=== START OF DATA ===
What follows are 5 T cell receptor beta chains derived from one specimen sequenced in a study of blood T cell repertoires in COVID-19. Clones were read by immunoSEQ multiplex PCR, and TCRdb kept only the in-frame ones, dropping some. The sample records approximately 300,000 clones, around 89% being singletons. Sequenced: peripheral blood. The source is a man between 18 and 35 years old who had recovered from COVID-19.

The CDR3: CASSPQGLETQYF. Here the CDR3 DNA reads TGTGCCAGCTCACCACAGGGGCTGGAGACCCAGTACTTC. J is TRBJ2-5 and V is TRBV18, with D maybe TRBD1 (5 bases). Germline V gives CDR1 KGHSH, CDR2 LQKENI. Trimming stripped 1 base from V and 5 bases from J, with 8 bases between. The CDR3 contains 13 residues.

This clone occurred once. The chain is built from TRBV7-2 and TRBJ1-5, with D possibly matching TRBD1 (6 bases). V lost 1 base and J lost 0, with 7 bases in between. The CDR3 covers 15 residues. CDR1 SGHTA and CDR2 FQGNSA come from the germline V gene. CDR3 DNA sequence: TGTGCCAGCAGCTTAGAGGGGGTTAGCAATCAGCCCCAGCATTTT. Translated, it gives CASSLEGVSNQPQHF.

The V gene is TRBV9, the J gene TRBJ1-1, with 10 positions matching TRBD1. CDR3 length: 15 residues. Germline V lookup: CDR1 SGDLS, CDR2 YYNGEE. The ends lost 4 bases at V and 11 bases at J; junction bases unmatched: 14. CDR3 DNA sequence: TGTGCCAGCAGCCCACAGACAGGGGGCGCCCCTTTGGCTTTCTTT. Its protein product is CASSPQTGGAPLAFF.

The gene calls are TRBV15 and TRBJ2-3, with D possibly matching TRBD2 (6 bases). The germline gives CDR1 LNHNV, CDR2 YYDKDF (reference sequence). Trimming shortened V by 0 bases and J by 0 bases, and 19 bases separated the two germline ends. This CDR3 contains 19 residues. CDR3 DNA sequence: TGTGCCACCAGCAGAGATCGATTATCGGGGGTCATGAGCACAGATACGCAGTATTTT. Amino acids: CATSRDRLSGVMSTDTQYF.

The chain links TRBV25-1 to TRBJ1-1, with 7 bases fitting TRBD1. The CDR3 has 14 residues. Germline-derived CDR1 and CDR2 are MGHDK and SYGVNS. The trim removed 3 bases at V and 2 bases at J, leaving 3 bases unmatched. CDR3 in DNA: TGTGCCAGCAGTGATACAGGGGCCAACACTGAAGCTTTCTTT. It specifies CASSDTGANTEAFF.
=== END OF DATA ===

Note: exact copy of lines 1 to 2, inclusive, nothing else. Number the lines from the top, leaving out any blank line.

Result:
What follows are 5 T cell receptor beta chains derived from one specimen sequenced in a study of blood T cell repertoires in COVID-19. Clones were read by immunoSEQ multiplex PCR, and TCRdb kept only the in-frame ones, dropping some. The sample records approximately 300,000 clones, around 89% being singletons. Sequenced: peripheral blood. The source is a man between 18 and 35 years old who had recovered from COVID-19.

The CDR3: CASSPQGLETQYF. Here the CDR3 DNA reads TGTGCCAGCTCACCACAGGGGCTGGAGACCCAGTACTTC. J is TRBJ2-5 and V is TRBV18, with D maybe TRBD1 (5 bases). Germline V gives CDR1 KGHSH, CDR2 LQKENI. Trimming stripped 1 base from V and 5 bases from J, with 8 bases between. The CDR3 contains 13 residues.